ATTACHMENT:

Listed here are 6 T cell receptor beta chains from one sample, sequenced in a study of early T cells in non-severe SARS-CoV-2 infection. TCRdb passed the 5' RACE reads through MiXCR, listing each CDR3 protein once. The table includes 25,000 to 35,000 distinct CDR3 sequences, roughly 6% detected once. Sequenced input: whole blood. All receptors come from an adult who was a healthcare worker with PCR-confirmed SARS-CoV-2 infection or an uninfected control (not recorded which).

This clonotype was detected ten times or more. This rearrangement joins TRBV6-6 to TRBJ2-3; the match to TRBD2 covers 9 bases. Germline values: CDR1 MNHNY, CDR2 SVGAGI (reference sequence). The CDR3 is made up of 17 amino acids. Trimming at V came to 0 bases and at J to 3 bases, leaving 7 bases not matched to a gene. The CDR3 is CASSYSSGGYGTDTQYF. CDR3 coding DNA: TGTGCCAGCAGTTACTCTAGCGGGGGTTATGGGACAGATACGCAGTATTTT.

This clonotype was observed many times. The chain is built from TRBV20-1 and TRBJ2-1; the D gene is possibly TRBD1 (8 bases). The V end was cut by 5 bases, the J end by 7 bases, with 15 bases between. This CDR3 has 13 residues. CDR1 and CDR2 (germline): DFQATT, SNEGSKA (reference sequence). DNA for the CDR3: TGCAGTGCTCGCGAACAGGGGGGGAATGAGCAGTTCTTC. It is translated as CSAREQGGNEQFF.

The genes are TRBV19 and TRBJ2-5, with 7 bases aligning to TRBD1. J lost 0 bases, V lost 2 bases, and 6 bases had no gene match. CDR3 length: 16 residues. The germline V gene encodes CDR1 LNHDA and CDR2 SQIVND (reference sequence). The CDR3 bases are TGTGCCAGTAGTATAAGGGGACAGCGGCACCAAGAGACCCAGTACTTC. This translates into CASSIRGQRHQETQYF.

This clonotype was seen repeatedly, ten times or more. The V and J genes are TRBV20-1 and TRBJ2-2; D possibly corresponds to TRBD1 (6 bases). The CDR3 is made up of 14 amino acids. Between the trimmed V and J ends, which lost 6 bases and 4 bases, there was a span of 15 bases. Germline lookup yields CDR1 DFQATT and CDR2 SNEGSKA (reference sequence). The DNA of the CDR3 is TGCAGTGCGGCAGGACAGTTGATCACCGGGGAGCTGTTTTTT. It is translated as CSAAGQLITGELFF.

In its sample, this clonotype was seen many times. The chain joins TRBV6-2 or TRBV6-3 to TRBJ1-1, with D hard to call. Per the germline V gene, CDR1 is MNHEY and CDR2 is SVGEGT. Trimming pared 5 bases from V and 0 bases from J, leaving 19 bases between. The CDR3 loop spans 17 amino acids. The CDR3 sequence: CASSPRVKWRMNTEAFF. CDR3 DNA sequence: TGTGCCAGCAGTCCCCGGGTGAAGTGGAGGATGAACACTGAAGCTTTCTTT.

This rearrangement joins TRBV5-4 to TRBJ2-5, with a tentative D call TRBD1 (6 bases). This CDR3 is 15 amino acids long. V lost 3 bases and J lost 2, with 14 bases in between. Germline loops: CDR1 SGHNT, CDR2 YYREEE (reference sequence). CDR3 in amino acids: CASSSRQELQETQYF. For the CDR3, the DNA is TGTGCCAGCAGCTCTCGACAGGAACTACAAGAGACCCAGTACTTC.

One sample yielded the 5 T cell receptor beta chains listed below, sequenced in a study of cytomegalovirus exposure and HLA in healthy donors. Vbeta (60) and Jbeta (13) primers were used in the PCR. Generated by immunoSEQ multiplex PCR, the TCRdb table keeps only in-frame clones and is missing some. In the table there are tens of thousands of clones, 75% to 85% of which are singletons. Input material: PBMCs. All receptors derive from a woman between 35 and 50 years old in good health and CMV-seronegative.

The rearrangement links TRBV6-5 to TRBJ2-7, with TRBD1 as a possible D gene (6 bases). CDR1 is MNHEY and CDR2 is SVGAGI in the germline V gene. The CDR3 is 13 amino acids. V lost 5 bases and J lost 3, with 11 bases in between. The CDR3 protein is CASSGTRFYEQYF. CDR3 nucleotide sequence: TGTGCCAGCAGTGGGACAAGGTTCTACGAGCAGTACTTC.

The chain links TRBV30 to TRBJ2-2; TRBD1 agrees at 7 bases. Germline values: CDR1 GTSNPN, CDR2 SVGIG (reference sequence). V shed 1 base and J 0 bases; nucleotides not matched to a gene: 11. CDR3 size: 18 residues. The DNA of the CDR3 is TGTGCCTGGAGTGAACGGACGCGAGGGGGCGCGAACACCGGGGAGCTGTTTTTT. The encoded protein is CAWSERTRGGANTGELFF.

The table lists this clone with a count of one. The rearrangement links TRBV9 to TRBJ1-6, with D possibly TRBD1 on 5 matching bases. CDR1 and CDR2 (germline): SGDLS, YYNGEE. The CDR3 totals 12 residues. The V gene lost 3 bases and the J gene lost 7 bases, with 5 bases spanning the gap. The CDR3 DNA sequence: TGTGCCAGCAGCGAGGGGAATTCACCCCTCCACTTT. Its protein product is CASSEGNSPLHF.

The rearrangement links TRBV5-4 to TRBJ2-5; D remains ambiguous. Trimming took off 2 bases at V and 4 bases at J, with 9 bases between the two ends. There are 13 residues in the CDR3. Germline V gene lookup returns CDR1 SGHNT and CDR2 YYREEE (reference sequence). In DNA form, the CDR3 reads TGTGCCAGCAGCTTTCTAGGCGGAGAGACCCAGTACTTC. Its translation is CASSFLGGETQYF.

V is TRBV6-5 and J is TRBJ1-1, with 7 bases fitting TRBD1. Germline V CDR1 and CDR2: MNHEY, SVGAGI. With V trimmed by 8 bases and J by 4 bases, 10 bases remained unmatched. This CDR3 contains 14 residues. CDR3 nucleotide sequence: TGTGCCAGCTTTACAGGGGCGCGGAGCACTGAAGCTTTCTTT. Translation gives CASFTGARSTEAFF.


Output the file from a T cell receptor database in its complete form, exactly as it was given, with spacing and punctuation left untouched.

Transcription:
Listed here are 6 T cell receptor beta chains from one sample, sequenced in a study of early T cells in non-severe SARS-CoV-2 infection. TCRdb passed the 5' RACE reads through MiXCR, listing each CDR3 protein once. The table includes 25,000 to 35,000 distinct CDR3 sequences, roughly 6% detected once. Sequenced input: whole blood. All receptors come from an adult who was a healthcare worker with PCR-confirmed SARS-CoV-2 infection or an uninfected control (not recorded which).

This clonotype was detected ten times or more. This rearrangement joins TRBV6-6 to TRBJ2-3; the match to TRBD2 covers 9 bases. Germline values: CDR1 MNHNY, CDR2 SVGAGI (reference sequence). The CDR3 is made up of 17 amino acids. Trimming at V came to 0 bases and at J to 3 bases, leaving 7 bases not matched to a gene. The CDR3 is CASSYSSGGYGTDTQYF. CDR3 coding DNA: TGTGCCAGCAGTTACTCTAGCGGGGGTTATGGGACAGATACGCAGTATTTT.

This clonotype was observed many times. The chain is built from TRBV20-1 and TRBJ2-1; the D gene is possibly TRBD1 (8 bases). The V end was cut by 5 bases, the J end by 7 bases, with 15 bases between. This CDR3 has 13 residues. CDR1 and CDR2 (germline): DFQATT, SNEGSKA (reference sequence). DNA for the CDR3: TGCAGTGCTCGCGAACAGGGGGGGAATGAGCAGTTCTTC. It is translated as CSAREQGGNEQFF.

The genes are TRBV19 and TRBJ2-5, with 7 bases aligning to TRBD1. J lost 0 bases, V lost 2 bases, and 6 bases had no gene match. CDR3 length: 16 residues. The germline V gene encodes CDR1 LNHDA and CDR2 SQIVND (reference sequence). The CDR3 bases are TGTGCCAGTAGTATAAGGGGACAGCGGCACCAAGAGACCCAGTACTTC. This translates into CASSIRGQRHQETQYF.

This clonotype was seen repeatedly, ten times or more. The V and J genes are TRBV20-1 and TRBJ2-2; D possibly corresponds to TRBD1 (6 bases). The CDR3 is made up of 14 amino acids. Between the trimmed V and J ends, which lost 6 bases and 4 bases, there was a span of 15 bases. Germline lookup yields CDR1 DFQATT and CDR2 SNEGSKA (reference sequence). The DNA of the CDR3 is TGCAGTGCGGCAGGACAGTTGATCACCGGGGAGCTGTTTTTT. It is translated as CSAAGQLITGELFF.

In its sample, this clonotype was seen many times. The chain joins TRBV6-2 or TRBV6-3 to TRBJ1-1, with D hard to call. Per the germline V gene, CDR1 is MNHEY and CDR2 is SVGEGT. Trimming pared 5 bases from V and 0 bases from J, leaving 19 bases between. The CDR3 loop spans 17 amino acids. The CDR3 sequence: CASSPRVKWRMNTEAFF. CDR3 DNA sequence: TGTGCCAGCAGTCCCCGGGTGAAGTGGAGGATGAACACTGAAGCTTTCTTT.

This rearrangement joins TRBV5-4 to TRBJ2-5, with a tentative D call TRBD1 (6 bases). This CDR3 is 15 amino acids long. V lost 3 bases and J lost 2, with 14 bases in between. Germline loops: CDR1 SGHNT, CDR2 YYREEE (reference sequence). CDR3 in amino acids: CASSSRQELQETQYF. For the CDR3, the DNA is TGTGCCAGCAGCTCTCGACAGGAACTACAAGAGACCCAGTACTTC.

One sample yielded the 5 T cell receptor beta chains listed below, sequenced in a study of cytomegalovirus exposure and HLA in healthy donors. Vbeta (60) and Jbeta (13) primers were used in the PCR. Generated by immunoSEQ multiplex PCR, the TCRdb table keeps only in-frame clones and is missing some. In the table there are tens of thousands of clones, 75% to 85% of which are singletons. Input material: PBMCs. All receptors derive from a woman between 35 and 50 years old in good health and CMV-seronegative.

The rearrangement links TRBV6-5 to TRBJ2-7, with TRBD1 as a possible D gene (6 bases). CDR1 is MNHEY and CDR2 is SVGAGI in the germline V gene. The CDR3 is 13 amino acids. V lost 5 bases and J lost 3, with 11 bases in between. The CDR3 protein is CASSGTRFYEQYF. CDR3 nucleotide sequence: TGTGCCAGCAGTGGGACAAGGTTCTACGAGCAGTACTTC.

The chain links TRBV30 to TRBJ2-2; TRBD1 agrees at 7 bases. Germline values: CDR1 GTSNPN, CDR2 SVGIG (reference sequence). V shed 1 base and J 0 bases; nucleotides not matched to a gene: 11. CDR3 size: 18 residues. The DNA of the CDR3 is TGTGCCTGGAGTGAACGGACGCGAGGGGGCGCGAACACCGGGGAGCTGTTTTTT. The encoded protein is CAWSERTRGGANTGELFF.

The table lists this clone with a count of one. The rearrangement links TRBV9 to TRBJ1-6, with D possibly TRBD1 on 5 matching bases. CDR1 and CDR2 (germline): SGDLS, YYNGEE. The CDR3 totals 12 residues. The V gene lost 3 bases and the J gene lost 7 bases, with 5 bases spanning the gap. The CDR3 DNA sequence: TGTGCCAGCAGCGAGGGGAATTCACCCCTCCACTTT. Its protein product is CASSEGNSPLHF.

The rearrangement links TRBV5-4 to TRBJ2-5; D remains ambiguous. Trimming took off 2 bases at V and 4 bases at J, with 9 bases between the two ends. There are 13 residues in the CDR3. Germline V gene lookup returns CDR1 SGHNT and CDR2 YYREEE (reference sequence). In DNA form, the CDR3 reads TGTGCCAGCAGCTTTCTAGGCGGAGAGACCCAGTACTTC. Its translation is CASSFLGGETQYF.

V is TRBV6-5 and J is TRBJ1-1, with 7 bases fitting TRBD1. Germline V CDR1 and CDR2: MNHEY, SVGAGI. With V trimmed by 8 bases and J by 4 bases, 10 bases remained unmatched. This CDR3 contains 14 residues. CDR3 nucleotide sequence: TGTGCCAGCTTTACAGGGGCGCGGAGCACTGAAGCTTTCTTT. Translation gives CASFTGARSTEAFF.